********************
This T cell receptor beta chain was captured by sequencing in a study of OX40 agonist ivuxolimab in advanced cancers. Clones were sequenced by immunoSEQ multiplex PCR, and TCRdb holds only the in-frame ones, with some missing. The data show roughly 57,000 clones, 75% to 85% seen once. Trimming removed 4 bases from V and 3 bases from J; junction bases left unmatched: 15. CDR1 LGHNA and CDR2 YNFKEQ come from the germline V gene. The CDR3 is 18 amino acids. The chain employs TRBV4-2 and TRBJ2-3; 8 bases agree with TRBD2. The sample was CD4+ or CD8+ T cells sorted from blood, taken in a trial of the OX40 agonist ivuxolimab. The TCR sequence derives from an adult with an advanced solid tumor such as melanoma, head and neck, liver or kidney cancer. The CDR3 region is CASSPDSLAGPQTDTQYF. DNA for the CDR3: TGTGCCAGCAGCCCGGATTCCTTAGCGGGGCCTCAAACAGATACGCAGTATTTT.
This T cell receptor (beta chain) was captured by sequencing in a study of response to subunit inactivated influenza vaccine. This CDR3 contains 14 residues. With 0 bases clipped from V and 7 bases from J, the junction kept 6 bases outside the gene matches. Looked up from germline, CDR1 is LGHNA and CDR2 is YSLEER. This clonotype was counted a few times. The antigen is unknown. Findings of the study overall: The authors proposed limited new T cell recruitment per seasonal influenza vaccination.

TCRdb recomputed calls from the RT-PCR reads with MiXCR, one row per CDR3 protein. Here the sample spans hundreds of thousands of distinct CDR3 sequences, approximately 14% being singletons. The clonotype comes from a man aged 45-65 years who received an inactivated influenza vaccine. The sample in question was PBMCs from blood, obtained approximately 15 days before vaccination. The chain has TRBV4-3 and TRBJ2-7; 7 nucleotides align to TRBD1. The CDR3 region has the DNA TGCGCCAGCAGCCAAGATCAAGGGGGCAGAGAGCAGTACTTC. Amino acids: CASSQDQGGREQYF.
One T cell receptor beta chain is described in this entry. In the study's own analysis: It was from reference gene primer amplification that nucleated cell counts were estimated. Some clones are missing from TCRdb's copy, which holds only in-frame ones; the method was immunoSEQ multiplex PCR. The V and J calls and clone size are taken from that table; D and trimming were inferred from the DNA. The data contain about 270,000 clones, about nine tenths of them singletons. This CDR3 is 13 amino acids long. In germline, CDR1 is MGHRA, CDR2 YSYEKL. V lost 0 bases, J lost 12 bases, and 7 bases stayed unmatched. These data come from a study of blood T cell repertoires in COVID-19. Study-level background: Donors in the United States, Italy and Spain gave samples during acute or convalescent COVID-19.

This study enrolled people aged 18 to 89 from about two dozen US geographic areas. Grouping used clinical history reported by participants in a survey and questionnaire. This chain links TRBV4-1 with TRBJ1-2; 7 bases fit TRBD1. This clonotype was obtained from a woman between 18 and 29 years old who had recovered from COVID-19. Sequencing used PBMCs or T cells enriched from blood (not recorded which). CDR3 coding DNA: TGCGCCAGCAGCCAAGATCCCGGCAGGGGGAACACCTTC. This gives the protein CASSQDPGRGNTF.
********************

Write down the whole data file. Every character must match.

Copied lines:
This T cell receptor beta chain was captured by sequencing in a study of OX40 agonist ivuxolimab in advanced cancers. Clones were sequenced by immunoSEQ multiplex PCR, and TCRdb holds only the in-frame ones, with some missing. The data show roughly 57,000 clones, 75% to 85% seen once. Trimming removed 4 bases from V and 3 bases from J; junction bases left unmatched: 15. CDR1 LGHNA and CDR2 YNFKEQ come from the germline V gene. The CDR3 is 18 amino acids. The chain employs TRBV4-2 and TRBJ2-3; 8 bases agree with TRBD2. The sample was CD4+ or CD8+ T cells sorted from blood, taken in a trial of the OX40 agonist ivuxolimab. The TCR sequence derives from an adult with an advanced solid tumor such as melanoma, head and neck, liver or kidney cancer. The CDR3 region is CASSPDSLAGPQTDTQYF. DNA for the CDR3: TGTGCCAGCAGCCCGGATTCCTTAGCGGGGCCTCAAACAGATACGCAGTATTTT.
This T cell receptor (beta chain) was captured by sequencing in a study of response to subunit inactivated influenza vaccine. This CDR3 contains 14 residues. With 0 bases clipped from V and 7 bases from J, the junction kept 6 bases outside the gene matches. Looked up from germline, CDR1 is LGHNA and CDR2 is YSLEER. This clonotype was counted a few times. The antigen is unknown. Findings of the study overall: The authors proposed limited new T cell recruitment per seasonal influenza vaccination.

TCRdb recomputed calls from the RT-PCR reads with MiXCR, one row per CDR3 protein. Here the sample spans hundreds of thousands of distinct CDR3 sequences, approximately 14% being singletons. The clonotype comes from a man aged 45-65 years who received an inactivated influenza vaccine. The sample in question was PBMCs from blood, obtained approximately 15 days before vaccination. The chain has TRBV4-3 and TRBJ2-7; 7 nucleotides align to TRBD1. The CDR3 region has the DNA TGCGCCAGCAGCCAAGATCAAGGGGGCAGAGAGCAGTACTTC. Amino acids: CASSQDQGGREQYF.
One T cell receptor beta chain is described in this entry. In the study's own analysis: It was from reference gene primer amplification that nucleated cell counts were estimated. Some clones are missing from TCRdb's copy, which holds only in-frame ones; the method was immunoSEQ multiplex PCR. The V and J calls and clone size are taken from that table; D and trimming were inferred from the DNA. The data contain about 270,000 clones, about nine tenths of them singletons. This CDR3 is 13 amino acids long. In germline, CDR1 is MGHRA, CDR2 YSYEKL. V lost 0 bases, J lost 12 bases, and 7 bases stayed unmatched. These data come from a study of blood T cell repertoires in COVID-19. Study-level background: Donors in the United States, Italy and Spain gave samples during acute or convalescent COVID-19.

This study enrolled people aged 18 to 89 from about two dozen US geographic areas. Grouping used clinical history reported by participants in a survey and questionnaire. This chain links TRBV4-1 with TRBJ1-2; 7 bases fit TRBD1. This clonotype was obtained from a woman between 18 and 29 years old who had recovered from COVID-19. Sequencing used PBMCs or T cells enriched from blood (not recorded which). CDR3 coding DNA: TGCGCCAGCAGCCAAGATCCCGGCAGGGGGAACACCTTC. This gives the protein CASSQDPGRGNTF.